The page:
"The Showdown: Volume 1 – Creature Feature" Graphic Novel Review

Written by James Ferguson

Published by Broken Icon Comics

the showdown volume 1 00

Written by Russ Lippitt
Illustrated by Tony Guaraldi-Brown
2015, 64 Pages
Graphic Novel released on October 1st, 2015


There doesn't seem to be a lot to do in Hell, right?  It's really just supposed to be eternal damnation, so you're in store for lots of suffering, pain, and grief.  If The Showdown is to be believed, there's also time for a drag race once a millennium.  Hosted by Satan himself, the race is an anything-goes deathmatch where monsters of all shapes and sizes compete for a chance to return to earth and terrorize humanity once again.

I learned all that from the back cover of the book.  The actual contents don't make this very clear.  The Showdown introduces what could be an amazing concept that's almost like a horror version of that old Hanna Barbara cartoon, Wacky Races.  It spends the vast majority of this first volume introducing all the key players, and there are quite a lot of them.  In the end, you don't actually get to see the race.  This first volume ends just when the cars take off, which was a bit of a letdown.  

Click images to enlarge

Each team gets a one or two-page spread showing the name of each racer in a pinup style.  Every aspect of monsterdom is represented here.  You've got Frankenstein's monster in The 500s, zombie chicks in The Dead Belles, straight-up skeletons in The Bone Crusaders, werewolves in The Hell Howlers, and vampires in The Night Shifters, goblins in The Rompers, and I can't tell what the last group is, but they're called The Mischiefs and their leader bears a striking resemblance to Doyle from The Misfits.  By the time everyone is introduced and chapter one ends, you're more than two-thirds of the way through the book, leaving just enough time to throw the green flag and get the race started.  Oh, and that's not even all the teams!  There are more, but they just don't get the same treatment as the aforementioned groups.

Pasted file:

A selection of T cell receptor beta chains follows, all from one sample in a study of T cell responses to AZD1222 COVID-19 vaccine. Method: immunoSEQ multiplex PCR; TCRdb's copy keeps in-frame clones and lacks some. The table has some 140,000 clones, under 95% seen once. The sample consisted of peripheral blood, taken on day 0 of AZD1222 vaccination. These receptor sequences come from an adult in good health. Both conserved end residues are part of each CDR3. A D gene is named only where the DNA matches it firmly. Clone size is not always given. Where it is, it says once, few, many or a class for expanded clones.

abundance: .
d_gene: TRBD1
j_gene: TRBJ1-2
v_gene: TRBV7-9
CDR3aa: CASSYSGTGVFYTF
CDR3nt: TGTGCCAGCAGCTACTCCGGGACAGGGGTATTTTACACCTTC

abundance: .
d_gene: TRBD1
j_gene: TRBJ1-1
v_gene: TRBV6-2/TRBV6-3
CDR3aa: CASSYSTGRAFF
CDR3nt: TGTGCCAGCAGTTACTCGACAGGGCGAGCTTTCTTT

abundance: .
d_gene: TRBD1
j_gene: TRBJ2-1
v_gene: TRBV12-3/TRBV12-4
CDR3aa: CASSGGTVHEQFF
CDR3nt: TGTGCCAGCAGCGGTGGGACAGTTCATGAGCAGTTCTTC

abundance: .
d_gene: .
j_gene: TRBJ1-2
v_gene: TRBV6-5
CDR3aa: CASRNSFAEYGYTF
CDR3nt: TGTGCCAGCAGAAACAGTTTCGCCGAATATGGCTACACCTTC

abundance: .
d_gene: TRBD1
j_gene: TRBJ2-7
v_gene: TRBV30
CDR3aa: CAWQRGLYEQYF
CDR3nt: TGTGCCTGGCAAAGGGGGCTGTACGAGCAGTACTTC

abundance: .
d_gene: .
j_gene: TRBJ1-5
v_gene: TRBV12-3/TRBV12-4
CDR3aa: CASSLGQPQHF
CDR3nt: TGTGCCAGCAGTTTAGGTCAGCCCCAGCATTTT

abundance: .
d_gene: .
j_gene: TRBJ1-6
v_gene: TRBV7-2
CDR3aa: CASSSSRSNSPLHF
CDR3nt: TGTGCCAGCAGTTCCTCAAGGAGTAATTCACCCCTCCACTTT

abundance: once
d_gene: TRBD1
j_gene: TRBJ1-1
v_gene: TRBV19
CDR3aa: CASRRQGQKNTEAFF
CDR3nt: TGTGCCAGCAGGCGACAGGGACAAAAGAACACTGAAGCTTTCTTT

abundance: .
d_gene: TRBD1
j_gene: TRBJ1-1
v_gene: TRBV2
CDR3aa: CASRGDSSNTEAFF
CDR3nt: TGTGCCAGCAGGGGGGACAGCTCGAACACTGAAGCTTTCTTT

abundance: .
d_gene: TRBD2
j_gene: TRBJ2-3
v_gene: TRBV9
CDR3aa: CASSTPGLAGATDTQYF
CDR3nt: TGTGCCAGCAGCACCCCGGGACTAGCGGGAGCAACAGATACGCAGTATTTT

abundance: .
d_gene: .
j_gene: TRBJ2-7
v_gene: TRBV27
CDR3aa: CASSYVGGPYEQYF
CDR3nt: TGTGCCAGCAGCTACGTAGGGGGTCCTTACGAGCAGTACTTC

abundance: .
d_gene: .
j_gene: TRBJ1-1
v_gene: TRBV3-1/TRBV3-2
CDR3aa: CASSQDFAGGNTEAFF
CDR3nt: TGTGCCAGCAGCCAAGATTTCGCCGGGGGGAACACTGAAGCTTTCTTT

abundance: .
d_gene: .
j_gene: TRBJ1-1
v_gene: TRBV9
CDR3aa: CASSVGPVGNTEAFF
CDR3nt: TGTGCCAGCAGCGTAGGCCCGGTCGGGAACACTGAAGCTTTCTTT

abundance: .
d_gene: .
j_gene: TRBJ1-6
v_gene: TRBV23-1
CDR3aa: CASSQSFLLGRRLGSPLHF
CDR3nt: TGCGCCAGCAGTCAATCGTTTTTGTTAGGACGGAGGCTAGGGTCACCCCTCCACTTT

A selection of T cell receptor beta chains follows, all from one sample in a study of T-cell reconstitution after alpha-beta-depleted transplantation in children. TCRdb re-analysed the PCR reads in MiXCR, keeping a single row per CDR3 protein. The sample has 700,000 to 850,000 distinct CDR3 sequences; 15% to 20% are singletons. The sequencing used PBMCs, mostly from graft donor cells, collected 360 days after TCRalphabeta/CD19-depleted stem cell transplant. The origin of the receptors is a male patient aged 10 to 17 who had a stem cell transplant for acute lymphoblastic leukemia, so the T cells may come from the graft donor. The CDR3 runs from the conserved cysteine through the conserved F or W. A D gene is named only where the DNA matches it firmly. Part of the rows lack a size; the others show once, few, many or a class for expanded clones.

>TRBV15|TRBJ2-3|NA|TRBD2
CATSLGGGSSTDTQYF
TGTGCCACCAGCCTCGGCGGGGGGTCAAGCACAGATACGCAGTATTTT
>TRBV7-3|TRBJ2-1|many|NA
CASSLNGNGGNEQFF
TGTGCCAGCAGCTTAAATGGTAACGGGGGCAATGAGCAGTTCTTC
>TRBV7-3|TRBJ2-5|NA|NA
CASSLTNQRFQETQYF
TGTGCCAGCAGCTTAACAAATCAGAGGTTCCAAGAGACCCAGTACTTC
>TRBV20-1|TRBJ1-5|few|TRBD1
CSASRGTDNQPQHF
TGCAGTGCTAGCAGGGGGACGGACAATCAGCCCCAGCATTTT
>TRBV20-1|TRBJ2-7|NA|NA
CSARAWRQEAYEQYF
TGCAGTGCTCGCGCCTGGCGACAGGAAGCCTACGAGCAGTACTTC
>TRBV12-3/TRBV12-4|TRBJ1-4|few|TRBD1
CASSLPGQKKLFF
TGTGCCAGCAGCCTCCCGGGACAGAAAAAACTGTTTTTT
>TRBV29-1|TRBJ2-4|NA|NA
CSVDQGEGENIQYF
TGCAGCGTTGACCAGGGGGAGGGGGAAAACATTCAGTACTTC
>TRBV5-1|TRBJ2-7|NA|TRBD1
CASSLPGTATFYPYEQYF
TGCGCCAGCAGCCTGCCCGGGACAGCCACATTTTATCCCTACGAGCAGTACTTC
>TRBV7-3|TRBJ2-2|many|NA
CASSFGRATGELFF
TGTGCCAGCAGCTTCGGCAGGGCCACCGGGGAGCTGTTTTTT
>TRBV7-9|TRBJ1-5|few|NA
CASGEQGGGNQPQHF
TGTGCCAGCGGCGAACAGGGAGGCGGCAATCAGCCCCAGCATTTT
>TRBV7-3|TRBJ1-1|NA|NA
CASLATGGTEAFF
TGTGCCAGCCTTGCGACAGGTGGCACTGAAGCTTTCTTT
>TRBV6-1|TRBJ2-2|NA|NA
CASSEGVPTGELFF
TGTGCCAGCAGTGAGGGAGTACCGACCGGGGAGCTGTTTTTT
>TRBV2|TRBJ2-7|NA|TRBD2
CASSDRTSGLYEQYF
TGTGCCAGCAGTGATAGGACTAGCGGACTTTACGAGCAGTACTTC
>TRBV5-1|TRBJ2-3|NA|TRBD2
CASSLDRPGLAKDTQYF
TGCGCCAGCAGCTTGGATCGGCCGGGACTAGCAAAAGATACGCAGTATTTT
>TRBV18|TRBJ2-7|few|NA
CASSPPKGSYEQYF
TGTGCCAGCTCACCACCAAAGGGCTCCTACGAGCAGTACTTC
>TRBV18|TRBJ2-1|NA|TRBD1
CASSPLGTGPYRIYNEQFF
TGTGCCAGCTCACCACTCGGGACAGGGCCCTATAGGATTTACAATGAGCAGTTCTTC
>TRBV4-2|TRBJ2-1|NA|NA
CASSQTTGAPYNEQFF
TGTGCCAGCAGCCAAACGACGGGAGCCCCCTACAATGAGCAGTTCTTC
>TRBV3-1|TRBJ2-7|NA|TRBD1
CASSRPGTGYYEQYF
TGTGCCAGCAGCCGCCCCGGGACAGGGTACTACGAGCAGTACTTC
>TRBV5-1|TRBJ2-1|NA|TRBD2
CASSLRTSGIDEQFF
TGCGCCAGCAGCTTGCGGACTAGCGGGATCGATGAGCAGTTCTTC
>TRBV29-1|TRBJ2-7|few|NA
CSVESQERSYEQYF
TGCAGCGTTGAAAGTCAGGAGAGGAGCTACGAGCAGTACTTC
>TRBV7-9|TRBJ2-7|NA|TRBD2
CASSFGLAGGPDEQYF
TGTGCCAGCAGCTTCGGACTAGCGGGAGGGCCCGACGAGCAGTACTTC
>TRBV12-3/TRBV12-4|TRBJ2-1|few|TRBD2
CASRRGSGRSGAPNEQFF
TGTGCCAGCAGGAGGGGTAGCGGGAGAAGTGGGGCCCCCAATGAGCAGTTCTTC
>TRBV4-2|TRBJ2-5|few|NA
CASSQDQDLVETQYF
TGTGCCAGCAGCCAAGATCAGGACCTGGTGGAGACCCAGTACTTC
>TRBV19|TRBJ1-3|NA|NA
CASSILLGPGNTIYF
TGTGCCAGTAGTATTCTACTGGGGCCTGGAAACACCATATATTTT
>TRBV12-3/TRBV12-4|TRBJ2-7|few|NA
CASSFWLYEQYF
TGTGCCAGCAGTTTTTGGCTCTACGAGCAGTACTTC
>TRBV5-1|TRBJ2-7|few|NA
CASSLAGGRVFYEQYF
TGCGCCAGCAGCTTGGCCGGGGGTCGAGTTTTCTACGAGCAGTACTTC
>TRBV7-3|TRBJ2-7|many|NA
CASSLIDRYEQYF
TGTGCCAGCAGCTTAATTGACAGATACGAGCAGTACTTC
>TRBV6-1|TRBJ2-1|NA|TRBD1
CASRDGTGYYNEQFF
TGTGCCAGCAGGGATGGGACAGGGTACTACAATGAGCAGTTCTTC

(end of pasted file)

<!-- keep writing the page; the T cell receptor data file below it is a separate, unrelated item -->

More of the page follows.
While all the groups are unique and the idea of having them race each other in increasingly bizarre muscle cars is awesome, I would have liked to see the creators get to the meat of the story sooner.  Some of these intros could have been done on the road as the teams start to battle one another.  There's not much in the way of story here just yet.  If this was a TV show, we would have just gotten through the theme song.  

Click images to enlarge

Artist Tony Guaraldi-Brown has a different style to each team, pulling from the various aspects of the genre to fill the vast roster.  There are some great mixes of horror and real-world gangs.  For example, the Bone Crusaders are a biker gang and they're friggin' crazy.  They're basically Ghost Rider's insane cousins.  The Night Shifters are greasers.  The Rompers are hooligans.  

There's a definite nod to the old school movies of the '50s and '60s in the design of most of the characters, like they'd be at home in a weird version of Grease or American Graffiti (definitely a version I'd love to see).  Guaraldi-Brown's style harkens back to that timeframe as a whole too.  It has the feel of a comic that you just found in an attic somewhere, like some forgotten treasure.  

The Showdown presents a great premise, but stops short on delivering on it.  This first volume is short, clocking in at just over 60 pages and as mentioned, most of it serves as character introductions.  It might have been better to release the whole series together in a larger graphic novel instead of breaking it up into smaller volumes like this, as it definitely left me hanging.  We don't get to actually see what kind of chaos these monsters are capable of when let loose on the open road, but I really want to find out.


Story: twostars Cover
Buy from Amazon US
Buy from Amazon UK
Art: threeandahalfstars
Overall: 2.5 Star Rating


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James Ferguson
Lord of the Funny Books
James has a 2nd grade reading level and, as a result, only reads books with pictures. Horror is his 5th favorite genre right after romantic comedy and just before silent films. No one knows why he's here, but he won't leave.
Other articles by this writer


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